OSU officials announce new team travel rules

Wednesday, April 24th 2002, 12:00 am
By: News On 6

STILLWATER, Okla. (AP) _ An airplane crash that killed 10 people associated with Oklahoma State University's basketball program has led the school to ban use of donated aircraft under a travel policy that's intended to set a national standard.

The policy unveiled Wednesday states that basketball coach Eddie Sutton will no longer be responsible for arranging transportation for basketball outings. Nonstudent personnel such as coaches and coaching assistants would be allowed to fly on donated planes.

The new policy would give coaches the right to prevent a flight due to bad weather even if the pilot is willing to take off.

Also, the university plans to hire an aviation consultant to evaluate plane maintenance and pilot qualifications.

Officials estimate the changes in team travel will cost an additional $200,000 to $250,000.

``I can't recall any national effort to produce an all-encompassing policy to help guide other universities as they develop their team travel policies,'' athletic director Terry Don Phillips said at a news conference.

The comprehensive policy covers all 18 sports teams at OSU, plus mascots, spirit squads, trainers and managers and all modes of transportation.

Ten people associated with the school's basketball program were killed on Jan. 27, 2001, when a turboprop plane carrying them home from a game fell from the sky and broke apart over a field near Byers, Colo.

A 17-member travel task force of OSU student athletes, faculty, administrators, alumni and family members of the crash victims spent six months drafting the plan.

Harry Birdwell, OSU's vice president for business and external relations, said the task force surveyed the team travel policies of 70 Division-I schools in six national conferences to help develop their policy.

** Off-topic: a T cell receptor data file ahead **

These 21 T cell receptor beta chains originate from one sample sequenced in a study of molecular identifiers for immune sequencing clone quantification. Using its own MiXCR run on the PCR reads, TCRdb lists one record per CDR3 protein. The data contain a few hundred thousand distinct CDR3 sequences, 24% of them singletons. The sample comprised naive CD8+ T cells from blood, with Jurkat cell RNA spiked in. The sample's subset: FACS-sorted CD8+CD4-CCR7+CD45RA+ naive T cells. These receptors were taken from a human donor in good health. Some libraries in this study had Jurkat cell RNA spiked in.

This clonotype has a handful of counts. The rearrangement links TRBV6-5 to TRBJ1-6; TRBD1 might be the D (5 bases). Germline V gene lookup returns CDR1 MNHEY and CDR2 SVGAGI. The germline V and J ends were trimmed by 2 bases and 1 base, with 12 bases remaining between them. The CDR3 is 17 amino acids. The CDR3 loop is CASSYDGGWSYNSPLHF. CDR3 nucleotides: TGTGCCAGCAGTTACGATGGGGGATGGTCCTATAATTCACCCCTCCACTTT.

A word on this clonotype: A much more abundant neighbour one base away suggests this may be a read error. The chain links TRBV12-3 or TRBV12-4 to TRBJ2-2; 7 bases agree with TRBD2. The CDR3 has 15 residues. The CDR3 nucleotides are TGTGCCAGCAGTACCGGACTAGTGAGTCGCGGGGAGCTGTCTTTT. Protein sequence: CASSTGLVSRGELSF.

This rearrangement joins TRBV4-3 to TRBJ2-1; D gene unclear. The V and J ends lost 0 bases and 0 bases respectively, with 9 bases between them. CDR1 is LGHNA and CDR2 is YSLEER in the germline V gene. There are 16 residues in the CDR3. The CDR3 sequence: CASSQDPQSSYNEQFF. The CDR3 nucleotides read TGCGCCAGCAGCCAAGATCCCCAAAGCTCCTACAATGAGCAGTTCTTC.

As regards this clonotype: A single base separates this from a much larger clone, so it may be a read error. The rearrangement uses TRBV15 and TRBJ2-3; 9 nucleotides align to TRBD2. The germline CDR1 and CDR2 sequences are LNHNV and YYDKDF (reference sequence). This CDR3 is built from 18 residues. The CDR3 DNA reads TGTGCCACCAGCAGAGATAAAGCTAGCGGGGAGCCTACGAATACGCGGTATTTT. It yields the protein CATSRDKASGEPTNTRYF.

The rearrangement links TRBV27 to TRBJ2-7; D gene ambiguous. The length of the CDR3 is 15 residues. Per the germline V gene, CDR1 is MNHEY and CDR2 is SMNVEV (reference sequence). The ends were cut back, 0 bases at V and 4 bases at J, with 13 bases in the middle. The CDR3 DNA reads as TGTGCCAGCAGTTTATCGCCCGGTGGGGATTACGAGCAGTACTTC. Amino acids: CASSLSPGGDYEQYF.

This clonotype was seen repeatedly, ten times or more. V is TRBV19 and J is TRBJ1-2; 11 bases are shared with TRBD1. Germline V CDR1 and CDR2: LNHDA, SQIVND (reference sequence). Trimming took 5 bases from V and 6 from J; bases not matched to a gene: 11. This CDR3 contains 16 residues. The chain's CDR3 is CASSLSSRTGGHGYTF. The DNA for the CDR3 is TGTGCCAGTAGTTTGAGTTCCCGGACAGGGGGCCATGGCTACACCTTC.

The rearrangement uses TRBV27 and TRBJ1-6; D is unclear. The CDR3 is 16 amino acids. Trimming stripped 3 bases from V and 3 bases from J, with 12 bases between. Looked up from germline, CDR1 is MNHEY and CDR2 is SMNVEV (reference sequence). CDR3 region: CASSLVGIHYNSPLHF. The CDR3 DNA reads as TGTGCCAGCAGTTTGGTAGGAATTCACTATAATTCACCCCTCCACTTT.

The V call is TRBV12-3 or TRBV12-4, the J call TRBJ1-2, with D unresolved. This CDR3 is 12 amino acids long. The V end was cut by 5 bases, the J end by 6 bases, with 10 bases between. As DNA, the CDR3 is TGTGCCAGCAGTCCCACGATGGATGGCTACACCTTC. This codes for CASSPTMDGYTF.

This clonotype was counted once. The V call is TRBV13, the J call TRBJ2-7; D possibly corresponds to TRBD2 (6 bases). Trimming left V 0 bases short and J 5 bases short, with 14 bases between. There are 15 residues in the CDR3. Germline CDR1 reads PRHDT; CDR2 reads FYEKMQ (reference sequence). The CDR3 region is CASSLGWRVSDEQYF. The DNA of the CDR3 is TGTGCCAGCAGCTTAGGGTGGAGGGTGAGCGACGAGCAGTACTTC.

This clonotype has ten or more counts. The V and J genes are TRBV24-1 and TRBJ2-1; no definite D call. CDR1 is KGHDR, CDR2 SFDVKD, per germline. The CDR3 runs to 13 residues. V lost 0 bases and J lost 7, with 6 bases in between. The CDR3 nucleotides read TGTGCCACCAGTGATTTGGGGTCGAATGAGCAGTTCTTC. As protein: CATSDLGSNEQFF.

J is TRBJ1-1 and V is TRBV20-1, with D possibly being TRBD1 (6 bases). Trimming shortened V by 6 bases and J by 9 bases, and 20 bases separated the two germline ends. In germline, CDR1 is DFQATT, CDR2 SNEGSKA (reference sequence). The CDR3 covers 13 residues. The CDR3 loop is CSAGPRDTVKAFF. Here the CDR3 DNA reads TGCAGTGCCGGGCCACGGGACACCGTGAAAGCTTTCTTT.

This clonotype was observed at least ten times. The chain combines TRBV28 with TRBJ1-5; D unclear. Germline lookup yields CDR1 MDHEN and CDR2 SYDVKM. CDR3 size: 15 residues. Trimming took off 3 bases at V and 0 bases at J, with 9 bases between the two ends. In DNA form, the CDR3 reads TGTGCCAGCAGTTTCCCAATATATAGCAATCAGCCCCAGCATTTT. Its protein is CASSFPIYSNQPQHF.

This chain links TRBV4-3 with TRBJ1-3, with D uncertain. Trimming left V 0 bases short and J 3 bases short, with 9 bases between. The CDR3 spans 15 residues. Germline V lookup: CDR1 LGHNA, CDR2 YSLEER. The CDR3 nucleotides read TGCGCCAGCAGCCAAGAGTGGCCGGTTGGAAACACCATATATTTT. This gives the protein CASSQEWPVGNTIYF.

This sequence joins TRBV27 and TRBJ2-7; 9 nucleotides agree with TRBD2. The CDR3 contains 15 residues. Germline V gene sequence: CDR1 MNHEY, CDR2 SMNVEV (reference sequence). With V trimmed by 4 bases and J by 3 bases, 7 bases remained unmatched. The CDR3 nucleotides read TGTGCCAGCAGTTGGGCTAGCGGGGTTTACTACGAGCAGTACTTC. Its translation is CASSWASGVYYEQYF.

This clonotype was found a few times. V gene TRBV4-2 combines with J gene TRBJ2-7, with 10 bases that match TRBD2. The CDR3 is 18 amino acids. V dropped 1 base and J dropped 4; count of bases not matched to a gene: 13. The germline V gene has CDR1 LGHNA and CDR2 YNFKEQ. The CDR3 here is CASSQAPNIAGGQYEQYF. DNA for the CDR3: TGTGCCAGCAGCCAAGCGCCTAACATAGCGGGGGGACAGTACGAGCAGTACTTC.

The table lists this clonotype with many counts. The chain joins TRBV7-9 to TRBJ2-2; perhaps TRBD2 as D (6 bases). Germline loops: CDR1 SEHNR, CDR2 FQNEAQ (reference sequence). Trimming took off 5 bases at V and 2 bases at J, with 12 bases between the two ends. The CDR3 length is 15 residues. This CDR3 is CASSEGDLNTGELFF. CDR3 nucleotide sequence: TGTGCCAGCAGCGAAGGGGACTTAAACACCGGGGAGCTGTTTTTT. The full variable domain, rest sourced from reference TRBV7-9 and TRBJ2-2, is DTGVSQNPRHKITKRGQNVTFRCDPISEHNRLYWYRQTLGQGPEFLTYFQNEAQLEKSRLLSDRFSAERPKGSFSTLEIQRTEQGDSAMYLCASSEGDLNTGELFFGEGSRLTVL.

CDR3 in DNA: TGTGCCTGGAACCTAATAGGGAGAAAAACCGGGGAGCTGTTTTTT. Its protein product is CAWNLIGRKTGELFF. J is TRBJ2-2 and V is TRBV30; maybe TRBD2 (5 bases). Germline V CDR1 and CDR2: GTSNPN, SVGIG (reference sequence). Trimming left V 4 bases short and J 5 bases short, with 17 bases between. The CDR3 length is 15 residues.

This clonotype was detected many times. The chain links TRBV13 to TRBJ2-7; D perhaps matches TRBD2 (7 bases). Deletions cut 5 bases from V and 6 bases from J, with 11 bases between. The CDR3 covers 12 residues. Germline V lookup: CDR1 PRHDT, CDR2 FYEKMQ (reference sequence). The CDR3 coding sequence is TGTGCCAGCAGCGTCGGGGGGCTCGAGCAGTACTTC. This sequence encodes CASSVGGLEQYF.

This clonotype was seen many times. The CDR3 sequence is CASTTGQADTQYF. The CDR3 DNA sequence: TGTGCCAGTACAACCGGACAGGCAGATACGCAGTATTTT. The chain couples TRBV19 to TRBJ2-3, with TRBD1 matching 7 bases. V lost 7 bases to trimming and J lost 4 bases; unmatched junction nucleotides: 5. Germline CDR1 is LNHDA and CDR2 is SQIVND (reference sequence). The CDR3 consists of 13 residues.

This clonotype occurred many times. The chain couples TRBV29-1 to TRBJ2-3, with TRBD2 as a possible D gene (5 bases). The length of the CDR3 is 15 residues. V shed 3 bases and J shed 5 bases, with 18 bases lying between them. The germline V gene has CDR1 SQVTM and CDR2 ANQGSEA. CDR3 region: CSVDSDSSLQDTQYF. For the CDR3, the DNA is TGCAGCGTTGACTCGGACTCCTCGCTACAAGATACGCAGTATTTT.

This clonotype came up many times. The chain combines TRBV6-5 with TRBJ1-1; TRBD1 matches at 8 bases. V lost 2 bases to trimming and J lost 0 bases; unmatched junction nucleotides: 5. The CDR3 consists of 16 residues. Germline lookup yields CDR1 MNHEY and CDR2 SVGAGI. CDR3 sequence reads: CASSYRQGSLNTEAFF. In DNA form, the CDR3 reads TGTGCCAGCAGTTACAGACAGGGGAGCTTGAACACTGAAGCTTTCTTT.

``It's standards are high, specific, relevant and achievable,'' Birdwell said.

OSU had been among a few Big 12 schools that operated their varsity sports programs without an official travel policy and was apparently the only school that allowed student athletes to travel on planes donated by boosters.

``I prayed about having some kind of mission that could help those 10 men,'' said Zane Fleming, whose 21-year-old son Nate died in the he crash. ``I believe that with this policy we have helped them. I'm upbeat about it.''

In addition to Fleming, those killed in the crash were player Dan Lawson, publicist Will Hancock, trainer Brian Luinstra, manager Jared Weiberg, director of basketball operations Pat Noyes, play-by-play announcer Bill Teegins, radio engineer Kendall Durfey, and pilots Denver Mills and Bjorn Fahlstrom.

Lawson's mother Phyllis said that although the new policy is a step in the right direction, she wishes OSU would have drafted the rules years ago.

``They get enough money to not cut corners like they did,'' said Lawson, at her home in Detroit. ``The players shouldn't have been put in that position.''

The 25-year-old Beechcraft KingAir 200 the team was traveling on had a history of electrical and mechanical problems, according to published reports.

``Dan would always complain about traveling on those propellor-type planes,'' said Lawson, who filed a claim with relatives last June accusing OSU of negligence. ``A lot of times, it would take him hours to get those jitters out of his system after the plane landed.''

The crash is still being investigated by the National Transportation Safety Board.

A final crash report is nearing conclusion, but the events of Sept. 11 and the crash in November of an American Airlines Airbus in New York have delayed its completion, said Paul Schlamm, NTSB spokesman.